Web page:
Nice For What? A Guide to Being More Assertive

by Jasmine L Bennett


Do nice girls finish last?

Yeah, that sometimes happens.


Being nice to some is considered a high standard, the golden rule, a personal display of morals and character. Yes, being the “nice girl” can get take you places, get you a good job and even get you a “good” man.

But what happens when you’ve been so nice helping others that no one looks back to help you. You keep allowing people to run over you and make you feel uncomfortable while you’re smiling, being “nice”. I’ve been there. Actually, I am there. I was (am) the nice girl. The girl that everyone wished they could be because I was always so quiet, had my acorns together, and was always so “nice". I put myself in awkward situations that I didn’t want to be in because I didn’t want to be looked at as the confrontational girl who just didn’t go with the flow.

There was a time when I kept quiet while someone kept bumping into to me in line at an amusement park. It was really getting on my nerves, but I just didn’t say anything because I thought that it would cause a scene and I would be considered mean for saying something about it. So, I just kept quiet and moved as far away for them as I could. Eventually, she stopped when I got a chance to go to the restroom. But internally, I was uncomfortable and annoyed.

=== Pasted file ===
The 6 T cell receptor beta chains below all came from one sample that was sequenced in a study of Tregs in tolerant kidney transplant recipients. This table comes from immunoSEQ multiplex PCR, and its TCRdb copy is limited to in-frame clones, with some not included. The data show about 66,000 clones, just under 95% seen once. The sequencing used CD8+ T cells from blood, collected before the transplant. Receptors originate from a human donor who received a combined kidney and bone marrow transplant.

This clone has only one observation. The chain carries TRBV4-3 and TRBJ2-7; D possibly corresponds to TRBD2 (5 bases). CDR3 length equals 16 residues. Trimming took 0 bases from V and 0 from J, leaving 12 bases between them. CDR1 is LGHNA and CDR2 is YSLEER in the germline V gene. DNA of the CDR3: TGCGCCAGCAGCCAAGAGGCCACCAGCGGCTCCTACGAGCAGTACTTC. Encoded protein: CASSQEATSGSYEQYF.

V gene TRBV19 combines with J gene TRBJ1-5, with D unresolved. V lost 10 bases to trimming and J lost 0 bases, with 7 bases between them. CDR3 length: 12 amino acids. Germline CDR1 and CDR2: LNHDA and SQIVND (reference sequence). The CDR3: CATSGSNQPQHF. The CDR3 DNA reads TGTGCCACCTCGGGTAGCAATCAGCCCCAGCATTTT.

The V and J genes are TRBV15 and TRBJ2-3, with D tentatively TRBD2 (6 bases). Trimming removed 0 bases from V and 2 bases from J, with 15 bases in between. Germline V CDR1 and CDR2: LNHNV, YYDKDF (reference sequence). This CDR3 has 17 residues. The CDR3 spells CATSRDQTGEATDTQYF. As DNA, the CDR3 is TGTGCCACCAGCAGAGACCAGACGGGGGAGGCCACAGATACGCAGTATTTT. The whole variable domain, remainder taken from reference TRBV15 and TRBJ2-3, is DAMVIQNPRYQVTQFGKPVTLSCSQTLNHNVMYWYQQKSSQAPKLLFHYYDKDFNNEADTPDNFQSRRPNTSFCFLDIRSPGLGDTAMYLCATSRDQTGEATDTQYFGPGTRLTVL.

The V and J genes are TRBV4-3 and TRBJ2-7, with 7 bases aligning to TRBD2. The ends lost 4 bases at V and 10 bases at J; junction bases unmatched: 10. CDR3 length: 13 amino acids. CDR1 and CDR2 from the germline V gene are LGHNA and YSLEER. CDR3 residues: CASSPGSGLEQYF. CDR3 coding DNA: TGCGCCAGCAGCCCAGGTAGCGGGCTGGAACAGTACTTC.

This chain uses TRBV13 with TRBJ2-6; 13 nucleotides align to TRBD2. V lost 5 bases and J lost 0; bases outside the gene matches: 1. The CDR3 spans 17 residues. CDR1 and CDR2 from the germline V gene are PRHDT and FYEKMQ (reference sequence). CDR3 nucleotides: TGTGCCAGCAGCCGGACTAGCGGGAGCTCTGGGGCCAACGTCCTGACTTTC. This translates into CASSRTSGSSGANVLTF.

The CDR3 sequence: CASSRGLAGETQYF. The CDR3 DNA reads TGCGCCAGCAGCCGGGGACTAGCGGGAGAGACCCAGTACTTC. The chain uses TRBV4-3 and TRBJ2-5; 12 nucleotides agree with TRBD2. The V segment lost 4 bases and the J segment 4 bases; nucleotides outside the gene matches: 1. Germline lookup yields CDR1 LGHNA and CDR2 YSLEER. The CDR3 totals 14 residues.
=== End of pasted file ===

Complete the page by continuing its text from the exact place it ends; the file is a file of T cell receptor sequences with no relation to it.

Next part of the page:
There were also times during my marriage that something was bothering me, and I just didn’t say anything about it because I thought that I was just supposed to deal with it. It wasn’t anything major, but it was something that I felt like needed to change. Eventually, that little thing built up into a big huge argument about stuff that had nothing to do with him and I quickly realized how my philosophy of being nice was affecting not just me but those close to me. I took the time to evaluate myself and work on being nice while also voicing when something was bothering me.

If you want to be nice, but also want to speak up for yourself when you’re feeling uncomfortable, here are some ways to stand up for yourself without feeling disrespectful or mean.



Say Something the First Time

Don’t let things that are uncomfortable keep happening to you over and over and then you explode spontaneously because you’re filled to the brim with anger. When someone says something to you or does something to you that you don’t like, let them know at least the second or third time it happens that you don’t like it. If your friend keeps buying you cookbooks for your birthday and you know you don’t like cooking, let them know nicely that you aren’t that into cooking. Tell them gently and lovingly without being extra or mean. They may be upset initially, but if they love you and are really your friend they’ll understand.


Say No

If your co-worker asks you if you want to go to a concert to see one of their favorite artists and you’re not really into them, tell them the truth. Say that they’re not your favorite and you’ll help see if you can find someone else that would like to go. You don’t HAVE to go the concert just because they asked YOU. (Truth is you don’t HAVE to do anything) Of course, you want to be looked at as the “nice” co-worker that you can go out to have a good time with. And that may still be true. (just not at this concert) Saying "no" can be one of the most important words you say. Especially, when your mental wellness is depending on it.